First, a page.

Rising Gas Prices And The 2012 Elections
Rising prices at the pump could lead to problems at the voting booth.
There’s yet more evidence today for something that I noted a month ago, an imminent rise in the price of gasoline to levels we haven’t seen in a year which could end up having a serious impact on the economy and the 2012 elections:
Gasoline prices could soon hit $4 a gallon, a threshold they haven’t flirted with since last spring.
The average price paid by U.S. drivers for a gallon of regular now stands at $3.52, according to the U.S. Energy Information Administration, which released its latest figures this afternoon. That price represents an increase of 0.04 percent from a week ago and 0.38 percent from a year ago.
Experts expect prices to spike another 60 cents or more, with the $4 mark being touched—or exceeded—sometime this summer, probably by Memorial Day weekend, the peak of the summer driving season. The last time the U.S. saw $4 gasoline was back in the summer of 2008.
“I think it’s going to be a chaotic spring,” says Tom Kloza of the Oil Price Information Service. He expects average prices to peak at $4.05, though he and other industry trackers say prices could be sharply higher in some markets.
Historically, $4 a gallon has been the upper limit of what consumers have been willing to pay. Last April, national prices peaked at about $3.98 a gallon before receding. “It’s going to be tough to sustain that level,” thinks Brian Milne of energy tracker Televent DTN. “People will drive less.”
There are several factors driving up prices in the short term, none of which is really within anyone’s control, although there’s one thing we could do to help the situation:
U.S. inventories have been rising. Demand has fallen as U.S. consumers have adjusted to driving less. The reason prices aren’t falling comes down to increased uncertainty.
Prices, he says, are being buoyed by home-grown uncertainties as well. The market is waiting to see if Sunoco will shut down its Philadelphia refinery, which, if it happens, would be the third refinery closure in Pennsylvania in the last six months. “If you’re in the northeast,” he says, “You need to be concerned, especially if you’re in the Philadelphia region.”
What would lower U.S. gas prices, he says, is the ability to pipe crude from newly discovered fields in North Dakota to refineries on the Gulf of Mexico, home to 40 percent of U.S. refining capacity. That increase in domestic gasoline production would lessen U.S. dependency on more expensive imported fuel. By the end of this year, North Dakota will be producing more oil than Alaska. But the pipeline, for now, remains, he says, “a political football.”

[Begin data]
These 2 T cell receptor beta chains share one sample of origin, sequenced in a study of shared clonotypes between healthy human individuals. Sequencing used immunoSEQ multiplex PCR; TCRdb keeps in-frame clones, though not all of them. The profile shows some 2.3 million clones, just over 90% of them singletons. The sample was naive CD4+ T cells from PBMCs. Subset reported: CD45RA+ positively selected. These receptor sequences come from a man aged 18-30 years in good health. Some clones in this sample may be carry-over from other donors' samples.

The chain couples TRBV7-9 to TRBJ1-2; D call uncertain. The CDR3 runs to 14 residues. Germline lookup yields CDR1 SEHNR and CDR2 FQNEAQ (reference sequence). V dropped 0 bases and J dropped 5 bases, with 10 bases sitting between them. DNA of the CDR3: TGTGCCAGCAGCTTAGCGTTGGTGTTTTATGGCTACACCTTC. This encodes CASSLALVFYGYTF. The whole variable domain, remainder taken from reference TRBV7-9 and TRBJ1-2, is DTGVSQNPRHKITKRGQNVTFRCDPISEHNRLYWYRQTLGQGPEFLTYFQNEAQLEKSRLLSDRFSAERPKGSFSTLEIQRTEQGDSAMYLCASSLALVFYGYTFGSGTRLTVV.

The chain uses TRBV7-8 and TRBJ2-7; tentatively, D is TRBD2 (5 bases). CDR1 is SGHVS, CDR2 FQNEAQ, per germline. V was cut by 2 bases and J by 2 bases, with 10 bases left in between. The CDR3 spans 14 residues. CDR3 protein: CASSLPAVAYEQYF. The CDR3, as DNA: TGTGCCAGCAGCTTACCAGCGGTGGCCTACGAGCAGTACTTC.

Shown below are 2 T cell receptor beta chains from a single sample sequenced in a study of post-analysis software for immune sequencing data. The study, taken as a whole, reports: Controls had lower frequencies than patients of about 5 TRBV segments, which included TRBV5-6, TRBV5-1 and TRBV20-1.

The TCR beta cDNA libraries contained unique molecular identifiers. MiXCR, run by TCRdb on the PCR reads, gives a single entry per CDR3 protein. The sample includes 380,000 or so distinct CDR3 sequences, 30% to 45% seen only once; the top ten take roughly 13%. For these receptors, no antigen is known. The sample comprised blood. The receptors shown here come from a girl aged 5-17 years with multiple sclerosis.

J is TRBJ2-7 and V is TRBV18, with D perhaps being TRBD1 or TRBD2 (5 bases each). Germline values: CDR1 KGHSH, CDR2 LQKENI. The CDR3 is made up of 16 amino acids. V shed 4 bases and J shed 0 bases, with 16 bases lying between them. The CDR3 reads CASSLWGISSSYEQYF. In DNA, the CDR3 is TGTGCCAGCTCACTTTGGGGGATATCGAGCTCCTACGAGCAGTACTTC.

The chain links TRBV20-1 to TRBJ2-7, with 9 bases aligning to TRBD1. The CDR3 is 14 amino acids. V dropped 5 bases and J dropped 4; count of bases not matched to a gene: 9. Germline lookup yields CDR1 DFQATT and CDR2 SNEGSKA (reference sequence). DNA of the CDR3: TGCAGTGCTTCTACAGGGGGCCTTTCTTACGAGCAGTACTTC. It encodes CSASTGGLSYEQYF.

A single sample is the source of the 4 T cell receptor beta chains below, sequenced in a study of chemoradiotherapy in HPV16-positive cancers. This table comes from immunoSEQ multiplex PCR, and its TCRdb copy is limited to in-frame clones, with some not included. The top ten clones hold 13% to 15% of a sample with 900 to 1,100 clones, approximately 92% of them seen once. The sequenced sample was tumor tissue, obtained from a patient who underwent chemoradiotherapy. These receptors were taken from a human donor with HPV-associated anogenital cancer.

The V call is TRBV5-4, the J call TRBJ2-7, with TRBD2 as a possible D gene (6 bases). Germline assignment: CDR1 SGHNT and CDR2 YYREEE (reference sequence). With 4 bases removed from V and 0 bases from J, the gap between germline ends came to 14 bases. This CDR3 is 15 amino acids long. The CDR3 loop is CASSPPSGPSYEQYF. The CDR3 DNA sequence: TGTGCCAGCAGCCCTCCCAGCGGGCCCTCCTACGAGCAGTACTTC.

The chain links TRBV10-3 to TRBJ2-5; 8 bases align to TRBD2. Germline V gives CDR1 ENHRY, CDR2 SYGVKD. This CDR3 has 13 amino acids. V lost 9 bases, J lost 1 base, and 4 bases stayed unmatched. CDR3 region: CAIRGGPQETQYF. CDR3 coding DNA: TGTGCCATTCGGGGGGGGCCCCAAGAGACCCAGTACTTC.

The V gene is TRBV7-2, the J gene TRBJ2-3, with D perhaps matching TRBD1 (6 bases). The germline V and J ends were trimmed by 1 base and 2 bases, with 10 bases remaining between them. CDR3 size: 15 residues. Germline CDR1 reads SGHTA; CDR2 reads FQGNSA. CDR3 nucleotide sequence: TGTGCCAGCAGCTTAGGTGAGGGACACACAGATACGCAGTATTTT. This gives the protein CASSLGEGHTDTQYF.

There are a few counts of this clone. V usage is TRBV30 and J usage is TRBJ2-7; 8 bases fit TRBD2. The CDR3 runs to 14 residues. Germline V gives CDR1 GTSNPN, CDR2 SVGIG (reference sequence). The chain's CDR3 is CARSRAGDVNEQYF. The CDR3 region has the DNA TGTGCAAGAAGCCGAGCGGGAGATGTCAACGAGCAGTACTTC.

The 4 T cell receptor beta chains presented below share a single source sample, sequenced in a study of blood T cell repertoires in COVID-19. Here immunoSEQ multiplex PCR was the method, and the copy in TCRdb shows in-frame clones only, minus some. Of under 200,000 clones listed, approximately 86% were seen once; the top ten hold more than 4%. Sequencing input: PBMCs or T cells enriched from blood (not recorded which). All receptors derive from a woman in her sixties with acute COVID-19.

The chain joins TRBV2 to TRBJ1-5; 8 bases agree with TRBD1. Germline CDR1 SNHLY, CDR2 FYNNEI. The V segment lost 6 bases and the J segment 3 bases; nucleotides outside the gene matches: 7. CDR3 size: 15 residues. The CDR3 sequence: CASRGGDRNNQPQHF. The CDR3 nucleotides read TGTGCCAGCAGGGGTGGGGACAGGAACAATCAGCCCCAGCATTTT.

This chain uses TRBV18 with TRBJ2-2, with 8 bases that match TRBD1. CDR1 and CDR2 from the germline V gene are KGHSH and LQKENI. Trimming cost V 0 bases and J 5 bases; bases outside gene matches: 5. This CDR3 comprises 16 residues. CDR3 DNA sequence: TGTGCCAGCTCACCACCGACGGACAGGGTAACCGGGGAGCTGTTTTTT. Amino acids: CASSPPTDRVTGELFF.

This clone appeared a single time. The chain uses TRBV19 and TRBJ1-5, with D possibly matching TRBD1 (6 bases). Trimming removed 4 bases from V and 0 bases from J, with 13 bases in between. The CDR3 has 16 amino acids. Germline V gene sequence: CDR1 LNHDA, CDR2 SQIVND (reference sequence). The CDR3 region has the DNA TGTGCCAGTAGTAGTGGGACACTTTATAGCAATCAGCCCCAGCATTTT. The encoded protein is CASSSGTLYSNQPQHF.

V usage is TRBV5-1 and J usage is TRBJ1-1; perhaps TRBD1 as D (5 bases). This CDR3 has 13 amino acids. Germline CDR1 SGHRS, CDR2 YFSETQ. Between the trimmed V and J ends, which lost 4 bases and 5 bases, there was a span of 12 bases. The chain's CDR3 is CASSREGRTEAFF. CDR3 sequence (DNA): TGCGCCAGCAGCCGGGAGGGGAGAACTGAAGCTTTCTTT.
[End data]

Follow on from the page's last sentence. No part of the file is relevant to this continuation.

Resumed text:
The pipeline referred to, of course, is Keystone XL, currently the subject of a dispute between the White House and Republicans in Congress. Of course, even if that dispute is resolved it will take several years for the pipeline to be completed, meaning that any real impact on prices will be in the long-term, not the immediate term, and that rising gas prices are likely to become a political football in the coming months.
Not surprisingly, there seems to be some correlation between the price of gas and Presidential job approval, as this chart posted by James Pethokoukis shows rather clearly:
Larry Sabato discussed the relationship in a post last year:
On the one hand, it is clearly true that high gas prices often coincide with lower presidential approval ratings. As political scientists have long demonstrated, these approval ratings are a strong indicator of a president’s reelection chances. As we have seen, though, gas prices alone certainly are not a perfect predictor of approval ratings or, indirectly, reelection. While continually rising gas prices would likely weaken Obama’s reelection standing, it would be just one of many factors voters consider when evaluating his first term.
Of course, gas prices by themselves are only one economic indicator. As we’ve seen before, higher energy prices tend to have an impact on the economy as a whole as businesses and consumers cut back spending in one area to cover the cost of rising fuel prices, which are a necessary expense for most business and largely non-discretionary for consumers. So, if rising energy prices this spring lead to slower economic growth and job growth, those are also factors that are likely to have an impact on the election. At the very least, though, we can expect rising energy prices to mean that issues like oil drilling and Keystone XL will play a larger role in the election than they might have otherwise. We might even see a return of such silly ideas as the gas tax holiday that John McCain and Hillary Clinton were both pushing during the 2008 election.
More importantly, though, even if gas prices by themselves aren’t directly responsible for election outcomes, it seems quite apparent that voters paying between $4 and $5 per gallon at the pump aren’t going to be in a very good mood when they get to the voting booth. Which is why it’s still a good idea for the White House to be nervous about all the events beyond their control that could occur between now and Election Day.